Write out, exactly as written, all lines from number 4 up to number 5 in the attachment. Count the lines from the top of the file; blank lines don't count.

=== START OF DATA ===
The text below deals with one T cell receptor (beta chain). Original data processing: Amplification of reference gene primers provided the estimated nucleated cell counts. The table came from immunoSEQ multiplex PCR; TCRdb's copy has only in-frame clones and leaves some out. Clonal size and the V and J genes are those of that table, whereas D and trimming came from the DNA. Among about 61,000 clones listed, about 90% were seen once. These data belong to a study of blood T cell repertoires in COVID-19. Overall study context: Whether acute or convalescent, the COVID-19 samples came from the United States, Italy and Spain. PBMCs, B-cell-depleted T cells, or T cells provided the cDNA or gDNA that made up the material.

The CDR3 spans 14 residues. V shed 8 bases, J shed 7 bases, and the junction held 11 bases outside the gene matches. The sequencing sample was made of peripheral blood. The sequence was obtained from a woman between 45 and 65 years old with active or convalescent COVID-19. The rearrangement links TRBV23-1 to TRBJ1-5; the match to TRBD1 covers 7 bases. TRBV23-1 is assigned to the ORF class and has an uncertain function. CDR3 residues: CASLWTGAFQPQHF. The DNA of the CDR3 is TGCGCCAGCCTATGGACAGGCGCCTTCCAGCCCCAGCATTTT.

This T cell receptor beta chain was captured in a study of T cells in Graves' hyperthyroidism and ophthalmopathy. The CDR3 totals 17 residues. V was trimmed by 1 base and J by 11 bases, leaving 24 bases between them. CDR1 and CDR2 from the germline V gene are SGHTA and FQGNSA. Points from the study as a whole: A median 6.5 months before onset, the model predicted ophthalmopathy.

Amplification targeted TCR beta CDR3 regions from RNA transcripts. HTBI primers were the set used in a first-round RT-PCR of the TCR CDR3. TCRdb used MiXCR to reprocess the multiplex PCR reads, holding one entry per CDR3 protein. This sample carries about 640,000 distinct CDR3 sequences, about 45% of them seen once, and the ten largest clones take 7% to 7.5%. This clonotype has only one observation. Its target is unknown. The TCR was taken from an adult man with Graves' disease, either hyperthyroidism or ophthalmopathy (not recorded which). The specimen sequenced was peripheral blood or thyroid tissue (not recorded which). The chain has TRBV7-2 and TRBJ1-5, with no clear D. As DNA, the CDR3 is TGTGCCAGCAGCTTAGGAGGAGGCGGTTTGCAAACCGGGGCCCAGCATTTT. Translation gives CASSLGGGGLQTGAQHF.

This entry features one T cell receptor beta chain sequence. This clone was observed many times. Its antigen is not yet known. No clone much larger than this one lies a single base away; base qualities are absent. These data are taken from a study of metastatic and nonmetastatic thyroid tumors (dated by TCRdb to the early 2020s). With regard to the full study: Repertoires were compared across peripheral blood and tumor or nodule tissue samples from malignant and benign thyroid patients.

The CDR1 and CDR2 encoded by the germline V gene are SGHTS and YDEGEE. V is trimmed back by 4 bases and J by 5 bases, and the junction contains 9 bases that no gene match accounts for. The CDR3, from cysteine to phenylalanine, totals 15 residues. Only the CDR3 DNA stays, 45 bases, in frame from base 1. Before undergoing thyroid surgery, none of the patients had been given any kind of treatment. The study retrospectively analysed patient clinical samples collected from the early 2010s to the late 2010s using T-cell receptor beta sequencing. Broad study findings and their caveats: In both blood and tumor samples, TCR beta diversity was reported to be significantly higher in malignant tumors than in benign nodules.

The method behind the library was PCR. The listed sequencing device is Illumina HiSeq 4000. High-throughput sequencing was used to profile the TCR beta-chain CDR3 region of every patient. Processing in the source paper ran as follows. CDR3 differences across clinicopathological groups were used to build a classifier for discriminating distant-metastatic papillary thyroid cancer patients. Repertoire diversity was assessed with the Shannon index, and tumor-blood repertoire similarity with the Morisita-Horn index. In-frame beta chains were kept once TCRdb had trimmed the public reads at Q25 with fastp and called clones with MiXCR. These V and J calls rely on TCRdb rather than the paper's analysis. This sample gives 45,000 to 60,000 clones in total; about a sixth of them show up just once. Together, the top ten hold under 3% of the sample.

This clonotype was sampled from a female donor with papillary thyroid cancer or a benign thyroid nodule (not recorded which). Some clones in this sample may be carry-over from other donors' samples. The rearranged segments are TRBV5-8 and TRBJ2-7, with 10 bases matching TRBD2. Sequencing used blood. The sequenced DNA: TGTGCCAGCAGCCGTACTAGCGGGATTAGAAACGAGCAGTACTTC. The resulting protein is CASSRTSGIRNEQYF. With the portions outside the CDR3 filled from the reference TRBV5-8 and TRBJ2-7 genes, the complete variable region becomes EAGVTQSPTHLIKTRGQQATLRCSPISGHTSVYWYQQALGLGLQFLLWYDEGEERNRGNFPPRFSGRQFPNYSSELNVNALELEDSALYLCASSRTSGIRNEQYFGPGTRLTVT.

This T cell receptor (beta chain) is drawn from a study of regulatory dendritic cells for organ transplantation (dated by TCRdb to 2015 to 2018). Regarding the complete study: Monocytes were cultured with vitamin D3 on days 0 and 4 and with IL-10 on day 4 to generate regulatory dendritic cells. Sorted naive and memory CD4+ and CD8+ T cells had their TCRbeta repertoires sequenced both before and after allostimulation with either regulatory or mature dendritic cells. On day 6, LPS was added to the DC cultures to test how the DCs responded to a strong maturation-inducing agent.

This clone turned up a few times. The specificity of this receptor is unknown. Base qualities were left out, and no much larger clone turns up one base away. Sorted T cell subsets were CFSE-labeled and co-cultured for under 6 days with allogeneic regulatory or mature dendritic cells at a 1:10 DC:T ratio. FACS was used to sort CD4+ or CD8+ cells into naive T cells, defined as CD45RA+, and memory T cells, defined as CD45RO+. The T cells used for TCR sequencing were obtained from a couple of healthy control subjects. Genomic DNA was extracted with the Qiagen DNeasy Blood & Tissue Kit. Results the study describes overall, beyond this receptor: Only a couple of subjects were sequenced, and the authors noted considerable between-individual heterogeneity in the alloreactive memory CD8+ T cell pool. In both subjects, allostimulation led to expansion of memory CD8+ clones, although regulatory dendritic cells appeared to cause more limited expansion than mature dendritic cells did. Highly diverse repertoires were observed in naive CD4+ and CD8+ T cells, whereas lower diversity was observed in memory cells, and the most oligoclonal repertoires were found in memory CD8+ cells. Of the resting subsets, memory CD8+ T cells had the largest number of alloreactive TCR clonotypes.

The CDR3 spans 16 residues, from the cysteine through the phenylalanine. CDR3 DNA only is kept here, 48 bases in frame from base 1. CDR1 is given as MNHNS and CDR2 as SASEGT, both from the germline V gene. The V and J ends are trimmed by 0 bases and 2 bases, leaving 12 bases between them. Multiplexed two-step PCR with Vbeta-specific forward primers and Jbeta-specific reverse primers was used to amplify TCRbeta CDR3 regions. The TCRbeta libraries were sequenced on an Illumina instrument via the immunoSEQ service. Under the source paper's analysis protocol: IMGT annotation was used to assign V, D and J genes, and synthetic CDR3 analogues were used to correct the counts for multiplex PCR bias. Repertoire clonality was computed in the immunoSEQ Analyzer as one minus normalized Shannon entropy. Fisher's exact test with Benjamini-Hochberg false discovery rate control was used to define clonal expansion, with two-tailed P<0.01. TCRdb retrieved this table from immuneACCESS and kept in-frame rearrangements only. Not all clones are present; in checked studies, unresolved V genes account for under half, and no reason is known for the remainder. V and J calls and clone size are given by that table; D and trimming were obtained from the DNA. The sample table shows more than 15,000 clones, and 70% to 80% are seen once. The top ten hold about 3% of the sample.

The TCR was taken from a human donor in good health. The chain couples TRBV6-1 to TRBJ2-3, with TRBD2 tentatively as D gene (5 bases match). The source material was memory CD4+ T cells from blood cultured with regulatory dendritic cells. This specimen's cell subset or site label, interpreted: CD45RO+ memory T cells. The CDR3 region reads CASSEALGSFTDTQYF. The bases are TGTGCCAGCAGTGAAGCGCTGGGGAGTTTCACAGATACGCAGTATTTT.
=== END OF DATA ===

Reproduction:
Amplification targeted TCR beta CDR3 regions from RNA transcripts. HTBI primers were the set used in a first-round RT-PCR of the TCR CDR3. TCRdb used MiXCR to reprocess the multiplex PCR reads, holding one entry per CDR3 protein. This sample carries about 640,000 distinct CDR3 sequences, about 45% of them seen once, and the ten largest clones take 7% to 7.5%. This clonotype has only one observation. Its target is unknown. The TCR was taken from an adult man with Graves' disease, either hyperthyroidism or ophthalmopathy (not recorded which). The specimen sequenced was peripheral blood or thyroid tissue (not recorded which). The chain has TRBV7-2 and TRBJ1-5, with no clear D. As DNA, the CDR3 is TGTGCCAGCAGCTTAGGAGGAGGCGGTTTGCAAACCGGGGCCCAGCATTTT. Translation gives CASSLGGGGLQTGAQHF.

This entry features one T cell receptor beta chain sequence. This clone was observed many times. Its antigen is not yet known. No clone much larger than this one lies a single base away; base qualities are absent. These data are taken from a study of metastatic and nonmetastatic thyroid tumors (dated by TCRdb to the early 2020s). With regard to the full study: Repertoires were compared across peripheral blood and tumor or nodule tissue samples from malignant and benign thyroid patients.